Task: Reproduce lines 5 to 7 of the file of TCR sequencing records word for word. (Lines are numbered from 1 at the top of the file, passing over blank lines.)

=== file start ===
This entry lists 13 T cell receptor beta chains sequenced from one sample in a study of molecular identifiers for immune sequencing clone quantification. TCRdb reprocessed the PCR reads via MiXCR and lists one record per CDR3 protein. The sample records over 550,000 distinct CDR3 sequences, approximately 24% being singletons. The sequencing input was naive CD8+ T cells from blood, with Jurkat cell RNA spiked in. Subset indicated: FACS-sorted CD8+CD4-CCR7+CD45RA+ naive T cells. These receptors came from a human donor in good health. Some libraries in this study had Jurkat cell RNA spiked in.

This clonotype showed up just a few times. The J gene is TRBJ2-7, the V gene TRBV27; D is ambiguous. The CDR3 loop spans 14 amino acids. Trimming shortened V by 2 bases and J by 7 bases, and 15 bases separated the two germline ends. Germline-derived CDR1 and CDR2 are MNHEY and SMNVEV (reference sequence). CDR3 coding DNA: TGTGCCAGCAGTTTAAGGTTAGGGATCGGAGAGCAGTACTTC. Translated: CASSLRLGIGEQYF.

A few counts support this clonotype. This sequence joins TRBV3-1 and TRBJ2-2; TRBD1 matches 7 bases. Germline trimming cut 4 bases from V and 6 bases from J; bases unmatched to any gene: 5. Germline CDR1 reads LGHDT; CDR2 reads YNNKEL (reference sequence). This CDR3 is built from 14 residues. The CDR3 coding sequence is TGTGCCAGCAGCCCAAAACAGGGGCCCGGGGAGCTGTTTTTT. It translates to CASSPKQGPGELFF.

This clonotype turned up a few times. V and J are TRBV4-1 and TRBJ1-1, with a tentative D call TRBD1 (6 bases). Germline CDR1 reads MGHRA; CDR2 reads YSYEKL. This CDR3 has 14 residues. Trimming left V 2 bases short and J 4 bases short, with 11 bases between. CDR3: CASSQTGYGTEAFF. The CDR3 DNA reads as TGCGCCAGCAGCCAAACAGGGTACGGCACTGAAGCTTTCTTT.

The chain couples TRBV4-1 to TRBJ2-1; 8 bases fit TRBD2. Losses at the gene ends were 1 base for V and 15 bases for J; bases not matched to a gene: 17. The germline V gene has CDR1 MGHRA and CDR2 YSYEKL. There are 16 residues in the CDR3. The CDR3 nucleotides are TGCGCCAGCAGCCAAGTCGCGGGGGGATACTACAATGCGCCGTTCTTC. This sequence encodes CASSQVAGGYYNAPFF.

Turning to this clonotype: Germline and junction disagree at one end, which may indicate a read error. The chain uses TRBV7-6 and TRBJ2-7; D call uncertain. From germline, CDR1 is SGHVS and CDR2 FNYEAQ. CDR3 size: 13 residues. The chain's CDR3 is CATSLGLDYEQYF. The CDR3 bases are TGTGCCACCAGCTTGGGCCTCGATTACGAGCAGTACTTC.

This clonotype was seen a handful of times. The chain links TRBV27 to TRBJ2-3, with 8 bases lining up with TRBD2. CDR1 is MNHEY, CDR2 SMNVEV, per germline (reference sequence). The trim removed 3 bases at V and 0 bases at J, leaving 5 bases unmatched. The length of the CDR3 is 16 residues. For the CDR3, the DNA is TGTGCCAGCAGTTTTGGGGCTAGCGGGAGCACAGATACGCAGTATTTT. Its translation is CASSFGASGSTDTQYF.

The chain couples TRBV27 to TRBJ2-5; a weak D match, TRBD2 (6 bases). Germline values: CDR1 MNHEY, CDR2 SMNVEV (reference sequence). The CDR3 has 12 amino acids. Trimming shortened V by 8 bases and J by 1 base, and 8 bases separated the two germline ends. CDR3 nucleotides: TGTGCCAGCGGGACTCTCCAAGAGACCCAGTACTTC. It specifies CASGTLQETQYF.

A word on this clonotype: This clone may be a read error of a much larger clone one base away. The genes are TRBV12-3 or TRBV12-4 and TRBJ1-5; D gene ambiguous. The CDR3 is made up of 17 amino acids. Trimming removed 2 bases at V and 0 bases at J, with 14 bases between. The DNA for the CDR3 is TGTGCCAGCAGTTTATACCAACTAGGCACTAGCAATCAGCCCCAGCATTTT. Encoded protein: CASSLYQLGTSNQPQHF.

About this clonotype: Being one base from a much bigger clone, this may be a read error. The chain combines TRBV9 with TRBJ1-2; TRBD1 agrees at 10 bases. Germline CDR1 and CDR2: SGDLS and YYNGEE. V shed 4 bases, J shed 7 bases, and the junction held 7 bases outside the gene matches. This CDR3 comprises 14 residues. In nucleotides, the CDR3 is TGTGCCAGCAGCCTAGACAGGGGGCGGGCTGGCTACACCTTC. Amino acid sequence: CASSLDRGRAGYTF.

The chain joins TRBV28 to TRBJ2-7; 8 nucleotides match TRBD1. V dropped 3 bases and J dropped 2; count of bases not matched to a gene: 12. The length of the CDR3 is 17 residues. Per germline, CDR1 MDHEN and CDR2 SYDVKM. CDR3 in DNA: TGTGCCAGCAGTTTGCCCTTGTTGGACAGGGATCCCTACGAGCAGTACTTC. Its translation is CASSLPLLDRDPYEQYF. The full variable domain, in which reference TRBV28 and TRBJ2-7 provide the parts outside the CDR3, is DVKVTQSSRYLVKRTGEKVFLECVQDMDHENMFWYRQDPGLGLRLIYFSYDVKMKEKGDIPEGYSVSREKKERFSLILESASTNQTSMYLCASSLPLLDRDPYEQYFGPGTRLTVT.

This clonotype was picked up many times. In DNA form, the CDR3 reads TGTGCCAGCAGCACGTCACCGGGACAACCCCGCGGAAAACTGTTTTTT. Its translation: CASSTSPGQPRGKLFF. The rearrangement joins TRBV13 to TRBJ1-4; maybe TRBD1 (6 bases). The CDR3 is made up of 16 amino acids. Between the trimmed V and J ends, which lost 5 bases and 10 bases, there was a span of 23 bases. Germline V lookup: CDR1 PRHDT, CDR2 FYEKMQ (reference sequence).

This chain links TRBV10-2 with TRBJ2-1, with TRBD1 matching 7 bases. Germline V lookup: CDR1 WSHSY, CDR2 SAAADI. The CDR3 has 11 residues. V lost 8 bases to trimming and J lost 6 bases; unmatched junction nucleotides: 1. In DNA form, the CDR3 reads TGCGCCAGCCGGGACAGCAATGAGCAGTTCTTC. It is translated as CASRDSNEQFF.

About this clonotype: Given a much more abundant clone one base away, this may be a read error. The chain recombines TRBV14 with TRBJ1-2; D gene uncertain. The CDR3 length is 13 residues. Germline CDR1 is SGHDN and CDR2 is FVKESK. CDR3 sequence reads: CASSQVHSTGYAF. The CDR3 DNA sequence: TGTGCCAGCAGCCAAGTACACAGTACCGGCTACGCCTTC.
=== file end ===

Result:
The chain couples TRBV4-1 to TRBJ2-1; 8 bases fit TRBD2. Losses at the gene ends were 1 base for V and 15 bases for J; bases not matched to a gene: 17. The germline V gene has CDR1 MGHRA and CDR2 YSYEKL. There are 16 residues in the CDR3. The CDR3 nucleotides are TGCGCCAGCAGCCAAGTCGCGGGGGGATACTACAATGCGCCGTTCTTC. This sequence encodes CASSQVAGGYYNAPFF.

Turning to this clonotype: Germline and junction disagree at one end, which may indicate a read error. The chain uses TRBV7-6 and TRBJ2-7; D call uncertain. From germline, CDR1 is SGHVS and CDR2 FNYEAQ. CDR3 size: 13 residues. The chain's CDR3 is CATSLGLDYEQYF. The CDR3 bases are TGTGCCACCAGCTTGGGCCTCGATTACGAGCAGTACTTC.

This clonotype was seen a handful of times. The chain links TRBV27 to TRBJ2-3, with 8 bases lining up with TRBD2. CDR1 is MNHEY, CDR2 SMNVEV, per germline (reference sequence). The trim removed 3 bases at V and 0 bases at J, leaving 5 bases unmatched. The length of the CDR3 is 16 residues. For the CDR3, the DNA is TGTGCCAGCAGTTTTGGGGCTAGCGGGAGCACAGATACGCAGTATTTT. Its translation is CASSFGASGSTDTQYF.